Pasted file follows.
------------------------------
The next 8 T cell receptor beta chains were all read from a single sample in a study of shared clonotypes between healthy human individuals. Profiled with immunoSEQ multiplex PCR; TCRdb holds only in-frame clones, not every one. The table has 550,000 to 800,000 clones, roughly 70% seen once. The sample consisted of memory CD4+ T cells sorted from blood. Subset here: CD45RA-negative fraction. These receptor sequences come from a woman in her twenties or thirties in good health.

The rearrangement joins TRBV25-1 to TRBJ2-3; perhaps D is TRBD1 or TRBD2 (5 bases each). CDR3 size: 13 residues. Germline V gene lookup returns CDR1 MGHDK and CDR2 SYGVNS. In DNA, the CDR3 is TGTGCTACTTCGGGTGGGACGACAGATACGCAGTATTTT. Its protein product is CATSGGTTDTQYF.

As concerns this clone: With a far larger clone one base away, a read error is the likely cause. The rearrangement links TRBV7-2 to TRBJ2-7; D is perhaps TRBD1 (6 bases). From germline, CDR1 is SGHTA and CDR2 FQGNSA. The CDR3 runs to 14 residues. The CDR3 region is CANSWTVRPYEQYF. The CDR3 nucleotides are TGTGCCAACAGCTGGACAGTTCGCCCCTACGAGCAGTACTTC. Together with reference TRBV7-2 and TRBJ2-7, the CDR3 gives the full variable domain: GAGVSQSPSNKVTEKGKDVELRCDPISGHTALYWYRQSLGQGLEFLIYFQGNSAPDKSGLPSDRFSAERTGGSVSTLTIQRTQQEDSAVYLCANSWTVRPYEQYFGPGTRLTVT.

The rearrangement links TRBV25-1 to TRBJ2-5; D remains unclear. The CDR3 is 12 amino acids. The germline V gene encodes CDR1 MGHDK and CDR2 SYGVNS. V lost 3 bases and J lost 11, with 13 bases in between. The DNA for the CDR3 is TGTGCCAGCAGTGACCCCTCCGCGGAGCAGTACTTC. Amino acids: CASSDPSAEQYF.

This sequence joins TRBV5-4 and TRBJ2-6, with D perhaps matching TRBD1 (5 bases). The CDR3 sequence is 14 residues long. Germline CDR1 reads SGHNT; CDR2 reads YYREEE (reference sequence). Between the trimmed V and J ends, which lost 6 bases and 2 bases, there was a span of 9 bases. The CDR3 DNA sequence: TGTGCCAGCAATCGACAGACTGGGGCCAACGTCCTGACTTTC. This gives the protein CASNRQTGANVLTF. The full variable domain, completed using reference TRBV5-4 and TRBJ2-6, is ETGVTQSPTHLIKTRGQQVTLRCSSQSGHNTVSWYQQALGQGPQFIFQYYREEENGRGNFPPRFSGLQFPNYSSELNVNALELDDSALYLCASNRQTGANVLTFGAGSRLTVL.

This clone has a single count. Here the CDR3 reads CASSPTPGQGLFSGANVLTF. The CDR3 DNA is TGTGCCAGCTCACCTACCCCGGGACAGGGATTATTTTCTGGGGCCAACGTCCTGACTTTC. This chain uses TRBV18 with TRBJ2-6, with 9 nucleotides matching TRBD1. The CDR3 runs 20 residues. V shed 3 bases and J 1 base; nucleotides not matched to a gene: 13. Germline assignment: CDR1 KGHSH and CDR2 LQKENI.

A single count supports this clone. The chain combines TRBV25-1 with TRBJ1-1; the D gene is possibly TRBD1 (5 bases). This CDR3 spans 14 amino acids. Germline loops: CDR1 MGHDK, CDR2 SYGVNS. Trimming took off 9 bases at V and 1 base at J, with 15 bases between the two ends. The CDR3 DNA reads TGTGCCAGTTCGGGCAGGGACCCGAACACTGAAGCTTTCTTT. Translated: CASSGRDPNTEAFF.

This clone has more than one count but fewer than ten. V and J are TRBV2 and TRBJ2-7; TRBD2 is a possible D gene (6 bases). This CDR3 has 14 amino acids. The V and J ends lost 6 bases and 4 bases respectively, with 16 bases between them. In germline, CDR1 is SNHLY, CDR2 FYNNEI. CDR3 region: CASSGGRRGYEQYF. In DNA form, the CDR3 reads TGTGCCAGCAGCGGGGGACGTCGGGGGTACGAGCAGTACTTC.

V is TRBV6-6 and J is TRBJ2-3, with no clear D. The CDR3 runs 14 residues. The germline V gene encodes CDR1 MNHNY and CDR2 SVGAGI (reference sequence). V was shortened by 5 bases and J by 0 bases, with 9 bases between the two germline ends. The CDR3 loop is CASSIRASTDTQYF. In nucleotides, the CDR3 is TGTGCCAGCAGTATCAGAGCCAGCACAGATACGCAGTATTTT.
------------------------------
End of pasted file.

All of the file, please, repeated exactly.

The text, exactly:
The next 8 T cell receptor beta chains were all read from a single sample in a study of shared clonotypes between healthy human individuals. Profiled with immunoSEQ multiplex PCR; TCRdb holds only in-frame clones, not every one. The table has 550,000 to 800,000 clones, roughly 70% seen once. The sample consisted of memory CD4+ T cells sorted from blood. Subset here: CD45RA-negative fraction. These receptor sequences come from a woman in her twenties or thirties in good health.

The rearrangement joins TRBV25-1 to TRBJ2-3; perhaps D is TRBD1 or TRBD2 (5 bases each). CDR3 size: 13 residues. Germline V gene lookup returns CDR1 MGHDK and CDR2 SYGVNS. In DNA, the CDR3 is TGTGCTACTTCGGGTGGGACGACAGATACGCAGTATTTT. Its protein product is CATSGGTTDTQYF.

As concerns this clone: With a far larger clone one base away, a read error is the likely cause. The rearrangement links TRBV7-2 to TRBJ2-7; D is perhaps TRBD1 (6 bases). From germline, CDR1 is SGHTA and CDR2 FQGNSA. The CDR3 runs to 14 residues. The CDR3 region is CANSWTVRPYEQYF. The CDR3 nucleotides are TGTGCCAACAGCTGGACAGTTCGCCCCTACGAGCAGTACTTC. Together with reference TRBV7-2 and TRBJ2-7, the CDR3 gives the full variable domain: GAGVSQSPSNKVTEKGKDVELRCDPISGHTALYWYRQSLGQGLEFLIYFQGNSAPDKSGLPSDRFSAERTGGSVSTLTIQRTQQEDSAVYLCANSWTVRPYEQYFGPGTRLTVT.

The rearrangement links TRBV25-1 to TRBJ2-5; D remains unclear. The CDR3 is 12 amino acids. The germline V gene encodes CDR1 MGHDK and CDR2 SYGVNS. V lost 3 bases and J lost 11, with 13 bases in between. The DNA for the CDR3 is TGTGCCAGCAGTGACCCCTCCGCGGAGCAGTACTTC. Amino acids: CASSDPSAEQYF.

This sequence joins TRBV5-4 and TRBJ2-6, with D perhaps matching TRBD1 (5 bases). The CDR3 sequence is 14 residues long. Germline CDR1 reads SGHNT; CDR2 reads YYREEE (reference sequence). Between the trimmed V and J ends, which lost 6 bases and 2 bases, there was a span of 9 bases. The CDR3 DNA sequence: TGTGCCAGCAATCGACAGACTGGGGCCAACGTCCTGACTTTC. This gives the protein CASNRQTGANVLTF. The full variable domain, completed using reference TRBV5-4 and TRBJ2-6, is ETGVTQSPTHLIKTRGQQVTLRCSSQSGHNTVSWYQQALGQGPQFIFQYYREEENGRGNFPPRFSGLQFPNYSSELNVNALELDDSALYLCASNRQTGANVLTFGAGSRLTVL.

This clone has a single count. Here the CDR3 reads CASSPTPGQGLFSGANVLTF. The CDR3 DNA is TGTGCCAGCTCACCTACCCCGGGACAGGGATTATTTTCTGGGGCCAACGTCCTGACTTTC. This chain uses TRBV18 with TRBJ2-6, with 9 nucleotides matching TRBD1. The CDR3 runs 20 residues. V shed 3 bases and J 1 base; nucleotides not matched to a gene: 13. Germline assignment: CDR1 KGHSH and CDR2 LQKENI.

A single count supports this clone. The chain combines TRBV25-1 with TRBJ1-1; the D gene is possibly TRBD1 (5 bases). This CDR3 spans 14 amino acids. Germline loops: CDR1 MGHDK, CDR2 SYGVNS. Trimming took off 9 bases at V and 1 base at J, with 15 bases between the two ends. The CDR3 DNA reads TGTGCCAGTTCGGGCAGGGACCCGAACACTGAAGCTTTCTTT. Translated: CASSGRDPNTEAFF.

This clone has more than one count but fewer than ten. V and J are TRBV2 and TRBJ2-7; TRBD2 is a possible D gene (6 bases). This CDR3 has 14 amino acids. The V and J ends lost 6 bases and 4 bases respectively, with 16 bases between them. In germline, CDR1 is SNHLY, CDR2 FYNNEI. CDR3 region: CASSGGRRGYEQYF. In DNA form, the CDR3 reads TGTGCCAGCAGCGGGGGACGTCGGGGGTACGAGCAGTACTTC.

V is TRBV6-6 and J is TRBJ2-3, with no clear D. The CDR3 runs 14 residues. The germline V gene encodes CDR1 MNHNY and CDR2 SVGAGI (reference sequence). V was shortened by 5 bases and J by 0 bases, with 9 bases between the two germline ends. The CDR3 loop is CASSIRASTDTQYF. In nucleotides, the CDR3 is TGTGCCAGCAGTATCAGAGCCAGCACAGATACGCAGTATTTT.